Different but the same — that pretty much sums up the return of live golf broadcasts. Driving Relief, which pitted Rickie Fowler and Matt Wolff against Dustin Johnson and Rory McIlroy in 2-man skins game benefitting the American Nurses and CDC Foundations, was a welcome sight for all fans yearning for competitive golf. Marquee names playing for *high stakes on a Sunday is what we’ve been waiting for ever since the mid-tournament cancellation of the Players Championship in March. But as great as it was to see the return of some of the world’s best players, one can’t help but think it was a missed opportunity.
After the Players was cancelled nothing but bad news followed for another month-plus, and the pain became all too real with postponement of the 2020 Masters. Dark, dark times. But then, far off in the distance, a faint light began to flicker. The Philly Mick v Big Cat rematch was confirmed — with the added star-power of Peyton Manning and Tom Brady — just enough to whet our appetites. Then came our first course, one of the first live professional sports broadcasts in the Covid-era, Driving Relief.
Everyone knew things would be different, for obvious reasons, but it was hard not to get a little excited. I honestly didn’t care who was playing, the format, the course or anything else. Knowing I’d be watching golf on a Sunday afternoon was enough for me, or so I thought.
Sunday cocktail in-hand, I turned on the broadcast. I thought I had kept my expectations in check, but after the initial high from seeing my favorite player (big Rickie guy here) and Co. live on tv wore off, I was left wanting a whole lot more from the event. It wasn’t the players or the the nonexistent crowd at Seminole Golf Club that let me down. It wasn’t the format, camera angles, or shitty audio, either. The biggest let down, really, was being force fed everything not happening on the course, and that there was too damn much of it, like always.
With the scant broadcast experience I do have, I understand there’s A LOT of down time to fill in between the action, even more so when there’s only four players in the field. The best broadcasters are those who make us forget there’s nothing happening for a moment and can keep us engaged until play starts again. The problem with the Driving Relief broadcast was how blatantly obvious they made it. It’s hard to stomach off-camera voices rehashing the same storylines and phone interviews that go on for way too long and interfere with the action we tuned in to see in the first place. (I don’t care if you’re a fan of President Trump or not, that phoner was fucking agonizing.)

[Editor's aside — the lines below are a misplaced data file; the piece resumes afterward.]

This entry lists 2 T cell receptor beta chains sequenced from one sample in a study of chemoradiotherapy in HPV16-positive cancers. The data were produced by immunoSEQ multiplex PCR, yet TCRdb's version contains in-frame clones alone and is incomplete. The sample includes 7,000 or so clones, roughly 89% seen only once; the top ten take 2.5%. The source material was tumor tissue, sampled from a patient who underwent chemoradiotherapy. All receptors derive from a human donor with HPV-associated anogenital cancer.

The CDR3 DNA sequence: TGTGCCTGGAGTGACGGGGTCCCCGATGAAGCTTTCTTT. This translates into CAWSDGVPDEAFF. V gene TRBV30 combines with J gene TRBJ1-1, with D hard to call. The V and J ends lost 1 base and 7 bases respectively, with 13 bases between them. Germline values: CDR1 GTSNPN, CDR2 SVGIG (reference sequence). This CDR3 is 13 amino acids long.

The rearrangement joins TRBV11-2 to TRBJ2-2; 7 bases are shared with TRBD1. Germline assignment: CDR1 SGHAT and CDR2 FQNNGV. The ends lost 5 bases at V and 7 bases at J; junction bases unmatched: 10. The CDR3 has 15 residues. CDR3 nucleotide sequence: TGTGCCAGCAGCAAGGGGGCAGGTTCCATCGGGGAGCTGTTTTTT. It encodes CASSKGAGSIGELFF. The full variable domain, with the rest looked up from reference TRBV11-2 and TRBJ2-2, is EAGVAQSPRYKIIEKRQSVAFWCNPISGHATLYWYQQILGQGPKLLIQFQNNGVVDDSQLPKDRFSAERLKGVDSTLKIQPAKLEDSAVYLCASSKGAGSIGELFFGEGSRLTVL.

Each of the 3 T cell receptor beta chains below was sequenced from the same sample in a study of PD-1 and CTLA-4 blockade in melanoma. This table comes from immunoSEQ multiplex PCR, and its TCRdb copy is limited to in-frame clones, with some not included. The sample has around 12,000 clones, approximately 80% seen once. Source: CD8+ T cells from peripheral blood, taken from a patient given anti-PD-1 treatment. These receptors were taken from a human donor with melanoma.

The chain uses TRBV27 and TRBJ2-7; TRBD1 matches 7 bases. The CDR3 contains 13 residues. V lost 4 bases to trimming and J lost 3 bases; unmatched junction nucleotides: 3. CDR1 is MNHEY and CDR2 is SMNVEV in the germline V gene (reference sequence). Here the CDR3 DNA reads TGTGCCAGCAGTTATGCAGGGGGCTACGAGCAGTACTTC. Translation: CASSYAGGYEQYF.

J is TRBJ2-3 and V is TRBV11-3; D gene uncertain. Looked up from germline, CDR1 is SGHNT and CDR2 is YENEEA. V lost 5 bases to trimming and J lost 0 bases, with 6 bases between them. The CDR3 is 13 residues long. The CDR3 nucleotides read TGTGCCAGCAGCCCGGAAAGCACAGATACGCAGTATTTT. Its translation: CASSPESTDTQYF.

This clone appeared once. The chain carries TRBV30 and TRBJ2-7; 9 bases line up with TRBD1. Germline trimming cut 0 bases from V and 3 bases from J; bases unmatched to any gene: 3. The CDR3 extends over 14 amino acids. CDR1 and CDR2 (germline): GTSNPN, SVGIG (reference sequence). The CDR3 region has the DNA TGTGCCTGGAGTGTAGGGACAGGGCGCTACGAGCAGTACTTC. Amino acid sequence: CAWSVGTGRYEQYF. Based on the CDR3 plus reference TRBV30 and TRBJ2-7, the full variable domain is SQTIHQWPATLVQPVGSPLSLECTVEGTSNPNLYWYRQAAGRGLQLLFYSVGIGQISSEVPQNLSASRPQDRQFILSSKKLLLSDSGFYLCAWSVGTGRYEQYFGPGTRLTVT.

It truly was an “unprecedented” event, in line with 2020’s new catchphrase. Not a minute went by when we weren’t reminded of these “unprecedented times’ during commercials and the broadcast, as if everyone watching had an infant’s grasp on the the state of the world. The only respite came when we actually got to hear the the players talking to each other on the course, though we didn’t get nearly enough of that. I wouldn’t even be typing this had there been more focus on the players in between shots, really.
In hindsight, the whole thing was pretty much a new look to the same ol’ golf broadcast — leaving viewers with too much filler and not enough action. Sure, we got to see the guys rocking shorts and casual shirts carrying their own bags down the fairway. We got to see every shot and some banter here and there, too, but every golfer I know will tell you some of the most memorable moments happen in between shots. That’s what I want to see — the self depreciation after a bad shot, the smack-talk, the jokes and everything else, all of it. I want to see and hangout with the characters behind the stats — guys with ‘staches like that are people I want to know. I don’t want listen to the same voices stretching for a new angle on the same story to talk at me about hour after hour when I know the players are having a different conversation.
Don’t get me wrong, I’m grateful for the event and ready to watch more. But golf had a chance to give the fans, and the world, a completely new perspective of the game. I believe DJ, Wolff, Rickie and Rory were all prepared to play their part in that — look no further than Rickie’s outfit and Wolff’s handlebar mustache. The cameras were there and the mics were hot, but the networks whiffed. At a time when golf is one of the few sports allowed to be played you’d think the powers that be would take advantage of the opportunity and focus on drawing more people in to grow the game, not pandering to the Covid storylines and delivering a quarantine version of the same ol’ broadcast.
Golf gets a second chance on Sunday with The Match, and the opportunity to deliver something truly special is enormous. You have Woods and Mickelson, two modern day icons in the golf world in squaring off with two more iconic sports figures. This is a chance for the sport to produce something they haven’t been able to before, to reach a market it’s never had access to before, a chance to show a side of the game many haven’t seen before — the fun, everyman’s game. Give us more than the scores and analysis, give us more on-course banter and less broadcast filler. Stop giving us hope for a better tomorrow “in these unprecedented times” and make us feel like those days are already here.
For many, golf was already an escape from the cruelties of reality, and even more so today — now’s the time to offer it to a larger audience.